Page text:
Ford, 141 S. Ct. at 1035 (Gorsuch, J., concurring in the judgment).
 Id. at 1038.
 Id. at 1039 n.5.
 The cases in which the Court has previously upheld specific jurisdiction did not involve challenges to the scope of specific jurisdiction, apparently because the plaintiff’s claims clearly arose from the defendant’s forum conduct. See, e.g., Int’l Shoe Co. v. Washington, 326 U.S. 310 (1945); McGee v. Int’l Life Ins. Co., 355 U.S. 220 (1957); Burger King Corp. v. Rudzewicz, 471 U.S. 462 2174 (1985).
 Brief for Petitioner at 24–26, Ford, 141 S. Ct. 1017 (No. 19-368).
 Burger King, 471 U.S. at 476–77 (“Once it has been decided that a defendant purposefully established minimum contacts within the forum State, these contacts may be considered in light of other factors to determine whether the assertion of personal jurisdiction would comport with ‘fair play and substantial justice.’ Thus courts in ‘appropriate [cases]’ may evaluate ‘the burden on the defendant,’ the forum State’s interest in adjudicating the dispute,’ the plaintiff’s interest in obtaining convenient and effective relief,’ ‘the interstate judicial system’s interest in obtaining the most efficient resolution of controversies,’ and the ‘shared interest of the several States in furthering fundamental substantive social policies.’”) (citations omitted).
 See, e.g., Rogers v. City of Hobart, Ind., 996 F.3d 812 (7th Cir. 2021); Ex parte TitleMax of Ga., Inc., No. 1200128, 2021 WL 2024678 (Ala. May 21, 2021); Luciano v. SprayFoamPolymers.com, LLC, 65 S.W.3d 1 (Tex. 2021).
 Ford, 141 S. Ct. at 1025 (quoting World-Wide Volkswagen Corp. v. Woodson, 444 U.S. 286, 293 (1980)).
 Id. at 1031.
 See, e.g., Bristol-Myers Squibb Co. v. Superior Court, 137 S. Ct. 1773 (2017); J. McIntyre Mach., Ltd. v. Nicastro, 564 U.S. 873 (2011).
 See Ford, 141 S. Ct. at 1025, 1026–27, 1031.
 Cf. Bristol-Myers, 137 S. Ct. at 1781.
 Ford, 141 S. Ct. at 1025.
 Id. at 1028 & n.4.
 Id. at 1028.
 Walden v. Fiore, 571 U.S. 277 (2014).
 Bristol-Myers Squibb Co. v. Superior Court, 137 S. Ct. 1773 (2017).
 Ford, 141 S. Ct. at 1029 (“In conducting so much business in Montana and Minnesota, Ford ‘enjoys the benefits and protections of [their] laws’—the enforcement of contracts, the defense of property, the resulting formation of effective markets.”).
 Id. at 1025.
 Id. at 1028 n.4.
 Cassandra Burke Robertson, The Inextricable Merits Problem in Personal Jurisdiction, 45 UC Davis L. Rev. 1301, 1349–50 (2012) (“Recent defamation suits over online consumer reviews evidence just such an attempt to crack down on allegedly wrongful speech. But if such speech is chilled, the public forum will suffer.”); Sarah H. Ludington, Aiming at the Wrong Target: The "Audience Targeting" Test for Personal Jurisdiction in Internet Defamation Cases, 73 Ohio St. L.J. 541 (2012).
 Marketa Trimble, Copyright and Geoblocking: The Consequences of Eliminating Geoblocking, 25 B.U. J. Sci. & Tech. L. 476, 497 (2019) (“Faced with the inevitability of global licensing and with no backing from large corporations, some copyright owners might decline to make their works available to the public on the internet (or at all) . . . .”); Robin J. Effron, Trade Secrets, Extraterritoriality, and Jurisdiction, 51 Wake Forest L. Rev. 765, 777 (2016) (“[I]t is unclear. . . that downloading computer information from a corporation in a given jurisdiction is, without other contacts, enough to constitute an express targeting of the corporation where it is located. If a corporation's servers or computers are located in a different forum, or if the defendant does not know where the corporation is located, the case for personal jurisdiction is markedly weaker.”).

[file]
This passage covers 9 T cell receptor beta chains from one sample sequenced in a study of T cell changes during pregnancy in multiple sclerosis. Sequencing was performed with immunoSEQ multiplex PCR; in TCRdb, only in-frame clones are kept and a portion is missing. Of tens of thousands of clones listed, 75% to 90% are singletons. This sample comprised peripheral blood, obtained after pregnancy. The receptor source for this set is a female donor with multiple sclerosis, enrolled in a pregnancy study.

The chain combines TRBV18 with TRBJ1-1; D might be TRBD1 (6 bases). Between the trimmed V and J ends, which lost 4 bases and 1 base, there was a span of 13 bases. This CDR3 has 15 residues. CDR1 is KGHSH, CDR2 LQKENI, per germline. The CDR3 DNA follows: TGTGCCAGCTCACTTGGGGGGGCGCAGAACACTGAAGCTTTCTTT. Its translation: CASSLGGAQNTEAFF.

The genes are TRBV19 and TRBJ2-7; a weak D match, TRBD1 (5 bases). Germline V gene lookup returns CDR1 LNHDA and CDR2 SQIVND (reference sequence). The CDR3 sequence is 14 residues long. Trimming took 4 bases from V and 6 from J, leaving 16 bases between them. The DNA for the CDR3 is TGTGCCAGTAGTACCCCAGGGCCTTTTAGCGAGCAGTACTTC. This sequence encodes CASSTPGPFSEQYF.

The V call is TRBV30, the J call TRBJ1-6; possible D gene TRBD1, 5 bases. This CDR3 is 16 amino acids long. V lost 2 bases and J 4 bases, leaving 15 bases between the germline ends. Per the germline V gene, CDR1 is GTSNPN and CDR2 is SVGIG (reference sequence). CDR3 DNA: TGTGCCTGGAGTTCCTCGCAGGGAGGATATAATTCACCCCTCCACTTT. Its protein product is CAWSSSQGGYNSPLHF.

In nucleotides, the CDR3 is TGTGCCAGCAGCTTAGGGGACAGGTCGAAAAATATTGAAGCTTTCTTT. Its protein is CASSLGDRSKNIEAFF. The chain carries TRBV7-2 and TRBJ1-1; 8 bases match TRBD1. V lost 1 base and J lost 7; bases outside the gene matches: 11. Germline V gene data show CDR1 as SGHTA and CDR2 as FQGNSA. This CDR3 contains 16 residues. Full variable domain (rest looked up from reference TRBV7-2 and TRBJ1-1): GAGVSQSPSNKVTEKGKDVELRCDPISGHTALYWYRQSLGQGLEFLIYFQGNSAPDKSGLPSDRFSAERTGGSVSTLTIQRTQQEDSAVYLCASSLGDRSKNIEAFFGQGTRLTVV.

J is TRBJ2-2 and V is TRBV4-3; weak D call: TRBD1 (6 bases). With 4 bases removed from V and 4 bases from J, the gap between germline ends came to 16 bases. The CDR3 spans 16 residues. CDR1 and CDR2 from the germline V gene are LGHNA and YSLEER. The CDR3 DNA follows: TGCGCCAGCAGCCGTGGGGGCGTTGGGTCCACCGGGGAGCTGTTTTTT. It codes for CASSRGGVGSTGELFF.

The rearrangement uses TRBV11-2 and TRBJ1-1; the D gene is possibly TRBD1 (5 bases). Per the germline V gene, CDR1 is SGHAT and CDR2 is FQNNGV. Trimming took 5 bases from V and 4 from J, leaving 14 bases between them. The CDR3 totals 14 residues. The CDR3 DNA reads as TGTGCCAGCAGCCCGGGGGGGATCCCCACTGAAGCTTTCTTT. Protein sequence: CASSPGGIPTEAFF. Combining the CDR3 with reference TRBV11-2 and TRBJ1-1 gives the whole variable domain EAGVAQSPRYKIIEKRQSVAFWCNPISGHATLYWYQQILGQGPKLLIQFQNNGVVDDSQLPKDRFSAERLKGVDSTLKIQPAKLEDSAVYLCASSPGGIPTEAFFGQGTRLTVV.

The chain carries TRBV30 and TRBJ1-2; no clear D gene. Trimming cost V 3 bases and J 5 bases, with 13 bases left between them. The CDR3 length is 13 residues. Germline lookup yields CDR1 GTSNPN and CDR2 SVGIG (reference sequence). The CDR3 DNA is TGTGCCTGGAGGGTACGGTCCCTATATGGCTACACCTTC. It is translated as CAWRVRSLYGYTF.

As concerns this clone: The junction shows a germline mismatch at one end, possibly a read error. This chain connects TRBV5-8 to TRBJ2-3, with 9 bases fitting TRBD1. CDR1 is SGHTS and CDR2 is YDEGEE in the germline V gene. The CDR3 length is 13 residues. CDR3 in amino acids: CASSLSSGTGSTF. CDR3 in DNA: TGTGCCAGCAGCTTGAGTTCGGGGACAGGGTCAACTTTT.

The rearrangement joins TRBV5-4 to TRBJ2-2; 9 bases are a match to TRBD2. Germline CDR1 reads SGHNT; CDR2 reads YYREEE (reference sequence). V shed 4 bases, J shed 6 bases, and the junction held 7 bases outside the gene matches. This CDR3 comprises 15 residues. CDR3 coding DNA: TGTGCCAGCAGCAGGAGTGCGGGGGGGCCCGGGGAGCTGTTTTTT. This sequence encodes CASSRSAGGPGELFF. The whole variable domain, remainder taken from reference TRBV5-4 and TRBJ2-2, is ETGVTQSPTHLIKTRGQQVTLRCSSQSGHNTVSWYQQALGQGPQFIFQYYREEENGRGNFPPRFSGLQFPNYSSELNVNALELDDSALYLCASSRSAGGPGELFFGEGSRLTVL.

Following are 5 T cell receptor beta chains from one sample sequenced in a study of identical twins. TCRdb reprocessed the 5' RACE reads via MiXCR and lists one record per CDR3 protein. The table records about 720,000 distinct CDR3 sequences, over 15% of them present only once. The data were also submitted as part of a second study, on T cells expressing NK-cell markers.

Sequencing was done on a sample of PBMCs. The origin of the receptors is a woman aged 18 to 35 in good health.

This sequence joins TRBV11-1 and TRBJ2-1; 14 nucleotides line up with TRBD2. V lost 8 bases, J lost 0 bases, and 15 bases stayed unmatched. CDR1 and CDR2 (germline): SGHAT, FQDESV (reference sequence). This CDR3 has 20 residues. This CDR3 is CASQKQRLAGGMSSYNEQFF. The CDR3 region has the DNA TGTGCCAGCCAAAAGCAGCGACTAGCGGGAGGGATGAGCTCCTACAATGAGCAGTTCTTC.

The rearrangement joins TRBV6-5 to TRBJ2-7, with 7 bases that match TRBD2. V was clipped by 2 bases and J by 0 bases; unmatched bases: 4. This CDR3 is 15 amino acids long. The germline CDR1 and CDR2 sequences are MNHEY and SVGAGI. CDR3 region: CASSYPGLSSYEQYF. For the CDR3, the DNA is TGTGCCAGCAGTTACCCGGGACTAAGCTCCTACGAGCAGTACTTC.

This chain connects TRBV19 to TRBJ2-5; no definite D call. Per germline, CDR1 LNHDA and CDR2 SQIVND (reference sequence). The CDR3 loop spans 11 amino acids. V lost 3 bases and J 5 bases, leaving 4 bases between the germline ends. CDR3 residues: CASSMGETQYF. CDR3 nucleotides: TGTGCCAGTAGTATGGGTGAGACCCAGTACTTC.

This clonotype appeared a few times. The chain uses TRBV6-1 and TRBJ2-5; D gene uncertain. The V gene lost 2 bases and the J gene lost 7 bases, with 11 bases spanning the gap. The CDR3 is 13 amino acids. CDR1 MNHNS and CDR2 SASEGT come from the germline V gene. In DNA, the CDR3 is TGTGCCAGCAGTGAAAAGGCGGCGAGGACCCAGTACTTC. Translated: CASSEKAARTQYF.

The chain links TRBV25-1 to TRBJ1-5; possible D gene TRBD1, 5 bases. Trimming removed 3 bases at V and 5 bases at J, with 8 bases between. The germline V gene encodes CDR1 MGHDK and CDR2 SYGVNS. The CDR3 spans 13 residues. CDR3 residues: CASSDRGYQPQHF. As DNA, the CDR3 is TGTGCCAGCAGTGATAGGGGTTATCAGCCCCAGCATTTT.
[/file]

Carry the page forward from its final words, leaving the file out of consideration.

Damon C. Andrews & John M. Newman, Personal Jurisdiction and Choice of Law in the Cloud, 73 Md. L. Rev. 313, 361 (2013) (“In the cloud, however, torts do not have to occur through any sort of website-host-consumer interaction.”).
 Derek E. Bambauer, The MacGuffin and the Net: Taking Internet Listeners Seriously, 90 U. Colo. L. Rev. 475, 493 (2019) (“[S]ome courts have created Internet-specific (or, perhaps, Internet-peculiar) personal jurisdiction doctrine that is at best benighted and at worst unconstitutional.”).
 See, e.g., United States v. Mendoza, 464 U.S. 154, 160 (1984) (declining to adopt nonmutual offensive collateral estoppel in cases against the government, as such a holding “would deprive this Court of the benefit it receives from permitting several courts of appeals to explore a difficult question before this Court grants certiorari.”).
 Michael Coenen & Seth Davis, Percolation's Value, 73 Stan. L. Rev. 363, 388–89 (2021) (“Postponing Supreme Court resolution of a legal issue creates unpredictability for those seeking to comply with their legal duties. Moreover, the percolation process increases the costs of such compliance as well as the administrative costs of running the judicial system, particularly insofar as the percolation process by definition demands additional litigation.”).
 Massie v. Gen. Motors Co., No. 1:20-CV-01560-JLT, 2021 WL 2142728, at *1 (E.D. Cal. May 26, 2021).
 Id. (“[I]n Ford, the Supreme Court stated that its holding, which involved physical purchases of cars, did not bear on the ‘doctrinal questions’ associated with personal jurisdiction in the online context.”).
 Id. at *6.
 N. Securities Co. v. United States, 193 U.S. 197, 400 (1904) (Holmes, J., dissenting) (“Great cases like hard cases make bad law.”).